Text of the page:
Small towns feel the pinch as Vancouver real estate madness spreads
As prices rise dramatically in cities like Squamish, locals head farther afield to find homes
Dawn Mortensen lived in Squamish, B.C., for two decades. She married a born-and-bred local man, raised a son, and delighted in the easy access to outdoor adventure.
But then, something shifted.
"We've just seen a change with all of the people moving there from the city — going from small-town Squamish to more like a city centre," Mortensen told CBC News.
And so she and her husband Peter packed up and left for Lillooet, B.C., where she opened up shop last year as one of only two real estate agents in the picturesque town of about 1,500 people.
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She loves the easy access to lakes and mountain biking trails, and the housing business has been brisk. Mortensen says most of her clients are people like her, referrals from places along the Sea-to-Sky corridor that have been flooded with Vancouverites on the hunt for more affordable places to live.
"The majority of people who are moving here are young families, actually, who are priced out of the market in Squamish ... or people our age who are selling out because the prices are so high," said Mortensen, who is in her 50s.
These clients belong to a second wave of real estate refugees rippling outward from the Lower Mainland. Even in Lillooet, nearly a four-hour drive from Vancouver on narrow mountain roads, people are feeling the secondary effects of the Lower Mainland's out-of-control real estate market.
Residential assessments in Lillooet jumped by an average of 15 per cent between 2016 and 2017, and Mortensen said she's taken some heat for that.
"Some people are upset with me here in town, saying I've changed the whole dynamic, I've increased the price of real estate because the whole demand has increased prices," she said. "I can't take personal responsibility for sharing what a wonderful place this is."
It's still possible to buy a detached home on an acreage in Lillooet for less than $350,000.
In Squamish, on the other hand, the benchmark price for a single-family home was more than $1 million in April, still well under the $3.4 million someone might pay for a house on Vancouver's West Side, but far out of reach for many young families.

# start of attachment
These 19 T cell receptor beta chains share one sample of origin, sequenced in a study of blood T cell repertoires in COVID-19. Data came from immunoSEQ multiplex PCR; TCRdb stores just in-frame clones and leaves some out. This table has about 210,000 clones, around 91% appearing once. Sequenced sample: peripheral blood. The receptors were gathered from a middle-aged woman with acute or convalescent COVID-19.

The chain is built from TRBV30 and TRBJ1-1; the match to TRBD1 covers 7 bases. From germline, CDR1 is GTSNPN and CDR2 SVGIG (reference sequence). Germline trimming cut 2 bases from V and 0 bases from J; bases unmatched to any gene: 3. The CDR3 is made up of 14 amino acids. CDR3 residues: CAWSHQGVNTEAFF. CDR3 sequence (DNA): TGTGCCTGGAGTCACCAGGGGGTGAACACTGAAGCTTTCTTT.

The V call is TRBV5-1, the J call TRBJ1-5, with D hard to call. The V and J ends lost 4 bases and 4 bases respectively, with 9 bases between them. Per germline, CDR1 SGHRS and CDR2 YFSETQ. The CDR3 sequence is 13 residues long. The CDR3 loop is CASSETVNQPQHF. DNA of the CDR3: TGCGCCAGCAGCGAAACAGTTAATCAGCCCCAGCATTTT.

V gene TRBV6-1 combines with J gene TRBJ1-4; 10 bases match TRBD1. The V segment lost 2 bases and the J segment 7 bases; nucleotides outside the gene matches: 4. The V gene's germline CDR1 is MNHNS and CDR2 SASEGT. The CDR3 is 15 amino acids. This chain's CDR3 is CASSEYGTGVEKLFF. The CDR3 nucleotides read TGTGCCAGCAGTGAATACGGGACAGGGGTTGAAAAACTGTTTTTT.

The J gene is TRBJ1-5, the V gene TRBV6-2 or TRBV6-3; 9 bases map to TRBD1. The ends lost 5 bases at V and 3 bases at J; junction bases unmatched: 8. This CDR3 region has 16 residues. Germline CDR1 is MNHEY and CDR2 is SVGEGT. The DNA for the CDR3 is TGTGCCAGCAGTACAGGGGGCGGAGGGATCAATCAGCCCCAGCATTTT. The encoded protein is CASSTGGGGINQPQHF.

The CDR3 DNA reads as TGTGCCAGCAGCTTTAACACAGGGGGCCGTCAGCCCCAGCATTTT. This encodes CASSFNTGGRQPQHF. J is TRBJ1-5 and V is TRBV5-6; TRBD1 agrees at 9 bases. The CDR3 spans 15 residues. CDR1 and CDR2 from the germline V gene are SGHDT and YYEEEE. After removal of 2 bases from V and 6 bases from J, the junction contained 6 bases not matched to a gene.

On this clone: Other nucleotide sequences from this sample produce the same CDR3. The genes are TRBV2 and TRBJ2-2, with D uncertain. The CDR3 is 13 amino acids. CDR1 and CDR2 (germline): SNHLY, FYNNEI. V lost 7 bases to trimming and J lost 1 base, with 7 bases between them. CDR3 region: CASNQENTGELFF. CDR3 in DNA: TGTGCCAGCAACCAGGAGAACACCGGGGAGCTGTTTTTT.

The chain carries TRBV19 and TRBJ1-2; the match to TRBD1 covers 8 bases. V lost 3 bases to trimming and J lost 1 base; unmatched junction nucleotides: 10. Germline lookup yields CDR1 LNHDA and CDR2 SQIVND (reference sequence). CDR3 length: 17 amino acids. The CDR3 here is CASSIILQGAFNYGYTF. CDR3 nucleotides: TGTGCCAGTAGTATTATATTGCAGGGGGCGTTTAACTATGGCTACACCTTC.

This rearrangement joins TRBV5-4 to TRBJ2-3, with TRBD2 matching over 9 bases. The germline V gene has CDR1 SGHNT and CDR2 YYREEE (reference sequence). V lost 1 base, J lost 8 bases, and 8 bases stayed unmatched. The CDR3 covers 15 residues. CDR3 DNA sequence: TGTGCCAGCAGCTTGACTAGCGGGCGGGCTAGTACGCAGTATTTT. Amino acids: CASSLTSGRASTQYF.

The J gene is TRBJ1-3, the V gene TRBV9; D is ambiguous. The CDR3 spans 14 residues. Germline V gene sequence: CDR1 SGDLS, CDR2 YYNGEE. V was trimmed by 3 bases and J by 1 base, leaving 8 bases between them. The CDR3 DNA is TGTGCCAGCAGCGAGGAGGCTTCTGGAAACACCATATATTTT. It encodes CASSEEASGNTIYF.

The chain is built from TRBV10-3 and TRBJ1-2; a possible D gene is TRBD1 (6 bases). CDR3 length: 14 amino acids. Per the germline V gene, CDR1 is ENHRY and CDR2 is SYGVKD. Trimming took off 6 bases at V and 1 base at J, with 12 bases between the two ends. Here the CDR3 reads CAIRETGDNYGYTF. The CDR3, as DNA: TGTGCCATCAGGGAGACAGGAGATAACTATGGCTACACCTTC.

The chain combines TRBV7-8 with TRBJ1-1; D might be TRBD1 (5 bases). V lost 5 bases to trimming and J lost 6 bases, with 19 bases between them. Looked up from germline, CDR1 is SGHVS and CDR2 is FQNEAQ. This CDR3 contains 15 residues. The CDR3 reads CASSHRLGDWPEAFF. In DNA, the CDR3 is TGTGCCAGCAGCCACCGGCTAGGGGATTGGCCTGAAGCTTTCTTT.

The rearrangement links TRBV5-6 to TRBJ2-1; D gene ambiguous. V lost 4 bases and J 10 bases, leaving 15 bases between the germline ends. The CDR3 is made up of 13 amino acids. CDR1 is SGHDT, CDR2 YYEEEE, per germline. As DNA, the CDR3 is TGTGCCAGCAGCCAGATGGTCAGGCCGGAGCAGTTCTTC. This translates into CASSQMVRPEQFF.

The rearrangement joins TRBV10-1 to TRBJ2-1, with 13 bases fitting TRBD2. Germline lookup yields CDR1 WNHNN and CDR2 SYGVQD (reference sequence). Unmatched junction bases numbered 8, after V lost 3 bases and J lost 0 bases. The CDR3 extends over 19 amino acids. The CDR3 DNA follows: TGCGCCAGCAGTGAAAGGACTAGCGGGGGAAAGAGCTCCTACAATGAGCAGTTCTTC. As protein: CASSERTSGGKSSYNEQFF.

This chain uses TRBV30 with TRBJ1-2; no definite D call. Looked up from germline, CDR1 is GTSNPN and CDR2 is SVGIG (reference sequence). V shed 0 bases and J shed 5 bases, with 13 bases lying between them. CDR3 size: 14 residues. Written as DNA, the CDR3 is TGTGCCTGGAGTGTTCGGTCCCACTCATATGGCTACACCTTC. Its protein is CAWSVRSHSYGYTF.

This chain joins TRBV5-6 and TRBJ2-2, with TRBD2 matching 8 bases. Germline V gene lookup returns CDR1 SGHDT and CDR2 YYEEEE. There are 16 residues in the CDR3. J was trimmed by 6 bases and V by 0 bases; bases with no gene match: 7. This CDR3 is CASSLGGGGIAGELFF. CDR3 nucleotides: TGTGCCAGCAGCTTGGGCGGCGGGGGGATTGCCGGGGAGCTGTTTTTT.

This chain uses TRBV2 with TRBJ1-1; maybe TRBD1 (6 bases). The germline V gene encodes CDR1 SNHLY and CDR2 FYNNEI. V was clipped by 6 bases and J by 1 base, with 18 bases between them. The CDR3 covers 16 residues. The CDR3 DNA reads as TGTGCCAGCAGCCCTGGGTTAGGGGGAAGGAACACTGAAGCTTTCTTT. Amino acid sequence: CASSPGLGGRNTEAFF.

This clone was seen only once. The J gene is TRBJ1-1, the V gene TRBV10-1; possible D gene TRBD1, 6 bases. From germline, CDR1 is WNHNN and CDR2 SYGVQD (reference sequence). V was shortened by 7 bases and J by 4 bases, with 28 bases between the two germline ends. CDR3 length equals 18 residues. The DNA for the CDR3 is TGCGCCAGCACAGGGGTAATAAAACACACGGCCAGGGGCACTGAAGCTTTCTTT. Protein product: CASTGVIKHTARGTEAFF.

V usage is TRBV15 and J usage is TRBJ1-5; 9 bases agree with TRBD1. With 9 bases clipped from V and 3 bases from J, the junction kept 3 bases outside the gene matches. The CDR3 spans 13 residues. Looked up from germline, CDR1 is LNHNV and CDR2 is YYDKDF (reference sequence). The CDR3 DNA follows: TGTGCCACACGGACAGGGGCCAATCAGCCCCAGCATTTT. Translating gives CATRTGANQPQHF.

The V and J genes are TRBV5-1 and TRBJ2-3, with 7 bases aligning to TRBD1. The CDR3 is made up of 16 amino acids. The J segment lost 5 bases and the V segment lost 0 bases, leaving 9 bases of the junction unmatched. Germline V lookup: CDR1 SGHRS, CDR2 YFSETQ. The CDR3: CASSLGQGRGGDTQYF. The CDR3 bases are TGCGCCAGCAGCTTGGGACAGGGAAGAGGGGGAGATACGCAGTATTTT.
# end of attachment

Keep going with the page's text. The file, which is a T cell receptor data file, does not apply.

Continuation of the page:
Housing crunch on the Sunshine Coast
And Lillooet isn't the only place feeling the effects of Squamish's overheated market.
Some Squamish émigrés are choosing to head west instead, according to Neil Frost, president of the Powell River Sunshine Coast Real Estate Board.
"We've had a lot of purchasers from the Squamish area who are priced out of their own market, either their second home that they were hoping to buy, or their first home," Frost told CBC.
Powell River is seeing new arrivals from the Metro Vancouver area, too, in addition to the retirees who've long sought the quiet life on the Sunshine Coast.
"People being forced out by Vancouver sprawl in bedroom communities come looking at Powell River," Frost said.
He's watched a growing demand for real estate in the area, and as a result, Powell River's average home price was $352,724 in April, up 16 per cent from a year earlier.
In all, about 50 per cent of Powell River homebuyers currently come from what the real estate board calls the Lower Mainland, broadly defined as the area from Hope to Squamish.
Frost doesn't see the demand easing up any time soon.
"We're not completely dependent on what happens in Vancouver, but obviously if there's a correction or changes there, we will feel it — but it'll be a little bit down the road," he said.
A 'precarious' life for renters
The situation has left some on the Sunshine Coast feeling helpless.
Beth Jay has rented a two-bedroom rancher in Halfmoon Bay since she moved to the area four years ago for a teaching job. In the beginning, she hoped she'd be able to retire somewhere in the area in five or six years.
"I think if things keep going the way they are here, I won't be able to afford to live here. I had thought about buying, but then the prices just went crazy and there's so little availability," she said.
She describes her current living situation as "precarious" — an investor owns her home, and she's heard rumours he'll eventually want the property for himself.
She's not alone in feeling squeezed.
More than half of households in Sechelt spend more than 30 per cent of their income on rent and utilities, and close to a third spend more than 50 per cent, according to the Canadian Rental Housing Index, a measure developed by the B.C. Non-Profit Housing Association and Vancity.
Jay has accepted that things might not work out as she planned.
"I've lived here [in B.C.] since 1982 but I might not be able to live here much longer. But you know what? That's just reality. Things happen and people have to move," Jay said.
If you are interested in housing affordability, check out CBC's new podcast, SOLD! Host Stephen Quinn explores how foreign investment in real estate divides community, class and culture. Find it at CBC Podcasts or Apple Podcasts.